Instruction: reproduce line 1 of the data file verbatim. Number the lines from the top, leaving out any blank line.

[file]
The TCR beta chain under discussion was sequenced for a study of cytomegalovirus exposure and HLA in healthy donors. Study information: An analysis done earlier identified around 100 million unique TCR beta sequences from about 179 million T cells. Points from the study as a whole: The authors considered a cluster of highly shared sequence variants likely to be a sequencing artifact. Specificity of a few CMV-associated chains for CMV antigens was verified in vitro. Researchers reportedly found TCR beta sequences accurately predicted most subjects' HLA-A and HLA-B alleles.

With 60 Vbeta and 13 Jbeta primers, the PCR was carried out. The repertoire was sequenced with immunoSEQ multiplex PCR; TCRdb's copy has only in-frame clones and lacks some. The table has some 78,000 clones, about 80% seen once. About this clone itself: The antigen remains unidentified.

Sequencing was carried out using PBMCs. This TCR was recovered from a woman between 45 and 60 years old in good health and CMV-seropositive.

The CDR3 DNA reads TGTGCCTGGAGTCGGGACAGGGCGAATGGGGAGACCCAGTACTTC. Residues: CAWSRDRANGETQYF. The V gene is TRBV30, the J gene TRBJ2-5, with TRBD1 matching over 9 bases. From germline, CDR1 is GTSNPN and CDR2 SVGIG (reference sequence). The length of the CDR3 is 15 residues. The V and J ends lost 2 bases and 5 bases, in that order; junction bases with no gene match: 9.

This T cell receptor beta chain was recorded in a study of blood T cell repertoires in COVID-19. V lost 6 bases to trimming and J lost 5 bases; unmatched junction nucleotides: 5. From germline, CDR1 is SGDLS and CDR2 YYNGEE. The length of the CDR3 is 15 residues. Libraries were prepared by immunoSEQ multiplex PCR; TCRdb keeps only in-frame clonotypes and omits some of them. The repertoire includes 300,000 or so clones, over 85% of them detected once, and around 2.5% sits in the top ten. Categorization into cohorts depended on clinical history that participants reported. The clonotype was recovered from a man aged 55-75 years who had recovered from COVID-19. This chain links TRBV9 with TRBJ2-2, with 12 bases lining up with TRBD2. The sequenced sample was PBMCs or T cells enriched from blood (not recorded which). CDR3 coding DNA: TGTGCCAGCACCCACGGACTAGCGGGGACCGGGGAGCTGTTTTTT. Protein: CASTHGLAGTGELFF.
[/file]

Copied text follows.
The TCR beta chain under discussion was sequenced for a study of cytomegalovirus exposure and HLA in healthy donors. Study information: An analysis done earlier identified around 100 million unique TCR beta sequences from about 179 million T cells. Points from the study as a whole: The authors considered a cluster of highly shared sequence variants likely to be a sequencing artifact. Specificity of a few CMV-associated chains for CMV antigens was verified in vitro. Researchers reportedly found TCR beta sequences accurately predicted most subjects' HLA-A and HLA-B alleles.